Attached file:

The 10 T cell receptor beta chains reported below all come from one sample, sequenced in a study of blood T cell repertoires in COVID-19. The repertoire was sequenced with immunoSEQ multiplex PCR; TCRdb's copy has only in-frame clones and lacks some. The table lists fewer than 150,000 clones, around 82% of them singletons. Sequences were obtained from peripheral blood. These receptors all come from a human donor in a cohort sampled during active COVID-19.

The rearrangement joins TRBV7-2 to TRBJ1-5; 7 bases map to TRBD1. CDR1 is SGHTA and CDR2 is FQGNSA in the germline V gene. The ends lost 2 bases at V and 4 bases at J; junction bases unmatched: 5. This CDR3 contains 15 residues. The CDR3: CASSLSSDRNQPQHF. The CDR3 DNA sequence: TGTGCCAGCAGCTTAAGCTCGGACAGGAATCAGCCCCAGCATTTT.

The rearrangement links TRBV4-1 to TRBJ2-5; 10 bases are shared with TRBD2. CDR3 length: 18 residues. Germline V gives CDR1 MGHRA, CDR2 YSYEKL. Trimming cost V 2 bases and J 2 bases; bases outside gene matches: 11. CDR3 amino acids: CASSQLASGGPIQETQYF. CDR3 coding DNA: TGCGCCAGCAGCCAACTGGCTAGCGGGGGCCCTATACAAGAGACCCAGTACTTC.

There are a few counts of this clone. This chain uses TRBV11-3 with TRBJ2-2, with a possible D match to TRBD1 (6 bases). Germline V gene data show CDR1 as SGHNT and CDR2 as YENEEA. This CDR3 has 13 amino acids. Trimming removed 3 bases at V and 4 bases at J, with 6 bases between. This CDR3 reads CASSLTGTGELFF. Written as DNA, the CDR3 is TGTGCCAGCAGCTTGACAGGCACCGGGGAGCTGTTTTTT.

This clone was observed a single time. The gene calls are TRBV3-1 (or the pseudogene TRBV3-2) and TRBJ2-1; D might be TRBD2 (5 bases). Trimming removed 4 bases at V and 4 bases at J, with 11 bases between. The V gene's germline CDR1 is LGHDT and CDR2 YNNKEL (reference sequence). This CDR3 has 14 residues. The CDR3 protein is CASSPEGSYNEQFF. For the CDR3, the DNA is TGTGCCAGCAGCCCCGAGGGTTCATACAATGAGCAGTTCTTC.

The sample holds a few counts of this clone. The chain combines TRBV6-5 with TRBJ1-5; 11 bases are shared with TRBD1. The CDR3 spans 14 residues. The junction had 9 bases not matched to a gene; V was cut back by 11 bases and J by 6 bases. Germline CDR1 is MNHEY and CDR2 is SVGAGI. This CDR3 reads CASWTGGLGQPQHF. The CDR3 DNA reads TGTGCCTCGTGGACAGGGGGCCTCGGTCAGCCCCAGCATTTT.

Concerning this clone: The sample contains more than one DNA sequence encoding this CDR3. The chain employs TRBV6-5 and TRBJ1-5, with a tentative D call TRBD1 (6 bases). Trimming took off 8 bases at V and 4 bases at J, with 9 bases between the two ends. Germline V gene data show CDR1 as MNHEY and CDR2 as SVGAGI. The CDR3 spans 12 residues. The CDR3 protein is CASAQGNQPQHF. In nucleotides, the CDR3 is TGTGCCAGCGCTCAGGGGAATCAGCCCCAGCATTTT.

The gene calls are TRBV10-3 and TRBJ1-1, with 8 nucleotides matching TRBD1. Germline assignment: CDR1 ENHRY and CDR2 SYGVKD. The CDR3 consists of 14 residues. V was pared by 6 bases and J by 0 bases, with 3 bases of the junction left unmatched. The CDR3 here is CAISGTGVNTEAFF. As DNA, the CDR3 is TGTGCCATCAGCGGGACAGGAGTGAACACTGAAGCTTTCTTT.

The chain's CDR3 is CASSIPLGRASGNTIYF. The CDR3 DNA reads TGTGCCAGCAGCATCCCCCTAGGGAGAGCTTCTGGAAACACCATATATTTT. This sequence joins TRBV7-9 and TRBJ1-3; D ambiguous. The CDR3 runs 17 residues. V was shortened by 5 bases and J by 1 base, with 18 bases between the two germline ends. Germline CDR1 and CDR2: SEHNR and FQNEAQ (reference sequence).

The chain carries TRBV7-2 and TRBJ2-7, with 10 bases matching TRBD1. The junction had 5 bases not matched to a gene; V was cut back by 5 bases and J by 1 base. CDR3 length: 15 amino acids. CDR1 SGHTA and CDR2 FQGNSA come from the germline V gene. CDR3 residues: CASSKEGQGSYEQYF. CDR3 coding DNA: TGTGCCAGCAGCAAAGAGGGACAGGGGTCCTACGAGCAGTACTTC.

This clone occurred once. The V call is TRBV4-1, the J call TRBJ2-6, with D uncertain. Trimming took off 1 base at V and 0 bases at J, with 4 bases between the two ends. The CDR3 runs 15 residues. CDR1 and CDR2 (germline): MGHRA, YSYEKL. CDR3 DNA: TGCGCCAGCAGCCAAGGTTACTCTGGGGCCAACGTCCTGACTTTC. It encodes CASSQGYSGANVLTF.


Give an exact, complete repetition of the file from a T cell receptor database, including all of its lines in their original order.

The 10 T cell receptor beta chains reported below all come from one sample, sequenced in a study of blood T cell repertoires in COVID-19. The repertoire was sequenced with immunoSEQ multiplex PCR; TCRdb's copy has only in-frame clones and lacks some. The table lists fewer than 150,000 clones, around 82% of them singletons. Sequences were obtained from peripheral blood. These receptors all come from a human donor in a cohort sampled during active COVID-19.

The rearrangement joins TRBV7-2 to TRBJ1-5; 7 bases map to TRBD1. CDR1 is SGHTA and CDR2 is FQGNSA in the germline V gene. The ends lost 2 bases at V and 4 bases at J; junction bases unmatched: 5. This CDR3 contains 15 residues. The CDR3: CASSLSSDRNQPQHF. The CDR3 DNA sequence: TGTGCCAGCAGCTTAAGCTCGGACAGGAATCAGCCCCAGCATTTT.

The rearrangement links TRBV4-1 to TRBJ2-5; 10 bases are shared with TRBD2. CDR3 length: 18 residues. Germline V gives CDR1 MGHRA, CDR2 YSYEKL. Trimming cost V 2 bases and J 2 bases; bases outside gene matches: 11. CDR3 amino acids: CASSQLASGGPIQETQYF. CDR3 coding DNA: TGCGCCAGCAGCCAACTGGCTAGCGGGGGCCCTATACAAGAGACCCAGTACTTC.

There are a few counts of this clone. This chain uses TRBV11-3 with TRBJ2-2, with a possible D match to TRBD1 (6 bases). Germline V gene data show CDR1 as SGHNT and CDR2 as YENEEA. This CDR3 has 13 amino acids. Trimming removed 3 bases at V and 4 bases at J, with 6 bases between. This CDR3 reads CASSLTGTGELFF. Written as DNA, the CDR3 is TGTGCCAGCAGCTTGACAGGCACCGGGGAGCTGTTTTTT.

This clone was observed a single time. The gene calls are TRBV3-1 (or the pseudogene TRBV3-2) and TRBJ2-1; D might be TRBD2 (5 bases). Trimming removed 4 bases at V and 4 bases at J, with 11 bases between. The V gene's germline CDR1 is LGHDT and CDR2 YNNKEL (reference sequence). This CDR3 has 14 residues. The CDR3 protein is CASSPEGSYNEQFF. For the CDR3, the DNA is TGTGCCAGCAGCCCCGAGGGTTCATACAATGAGCAGTTCTTC.

The sample holds a few counts of this clone. The chain combines TRBV6-5 with TRBJ1-5; 11 bases are shared with TRBD1. The CDR3 spans 14 residues. The junction had 9 bases not matched to a gene; V was cut back by 11 bases and J by 6 bases. Germline CDR1 is MNHEY and CDR2 is SVGAGI. This CDR3 reads CASWTGGLGQPQHF. The CDR3 DNA reads TGTGCCTCGTGGACAGGGGGCCTCGGTCAGCCCCAGCATTTT.

Concerning this clone: The sample contains more than one DNA sequence encoding this CDR3. The chain employs TRBV6-5 and TRBJ1-5, with a tentative D call TRBD1 (6 bases). Trimming took off 8 bases at V and 4 bases at J, with 9 bases between the two ends. Germline V gene data show CDR1 as MNHEY and CDR2 as SVGAGI. The CDR3 spans 12 residues. The CDR3 protein is CASAQGNQPQHF. In nucleotides, the CDR3 is TGTGCCAGCGCTCAGGGGAATCAGCCCCAGCATTTT.

The gene calls are TRBV10-3 and TRBJ1-1, with 8 nucleotides matching TRBD1. Germline assignment: CDR1 ENHRY and CDR2 SYGVKD. The CDR3 consists of 14 residues. V was pared by 6 bases and J by 0 bases, with 3 bases of the junction left unmatched. The CDR3 here is CAISGTGVNTEAFF. As DNA, the CDR3 is TGTGCCATCAGCGGGACAGGAGTGAACACTGAAGCTTTCTTT.

The chain's CDR3 is CASSIPLGRASGNTIYF. The CDR3 DNA reads TGTGCCAGCAGCATCCCCCTAGGGAGAGCTTCTGGAAACACCATATATTTT. This sequence joins TRBV7-9 and TRBJ1-3; D ambiguous. The CDR3 runs 17 residues. V was shortened by 5 bases and J by 1 base, with 18 bases between the two germline ends. Germline CDR1 and CDR2: SEHNR and FQNEAQ (reference sequence).

The chain carries TRBV7-2 and TRBJ2-7, with 10 bases matching TRBD1. The junction had 5 bases not matched to a gene; V was cut back by 5 bases and J by 1 base. CDR3 length: 15 amino acids. CDR1 SGHTA and CDR2 FQGNSA come from the germline V gene. CDR3 residues: CASSKEGQGSYEQYF. CDR3 coding DNA: TGTGCCAGCAGCAAAGAGGGACAGGGGTCCTACGAGCAGTACTTC.

This clone occurred once. The V call is TRBV4-1, the J call TRBJ2-6, with D uncertain. Trimming took off 1 base at V and 0 bases at J, with 4 bases between the two ends. The CDR3 runs 15 residues. CDR1 and CDR2 (germline): MGHRA, YSYEKL. CDR3 DNA: TGCGCCAGCAGCCAAGGTTACTCTGGGGCCAACGTCCTGACTTTC. It encodes CASSQGYSGANVLTF.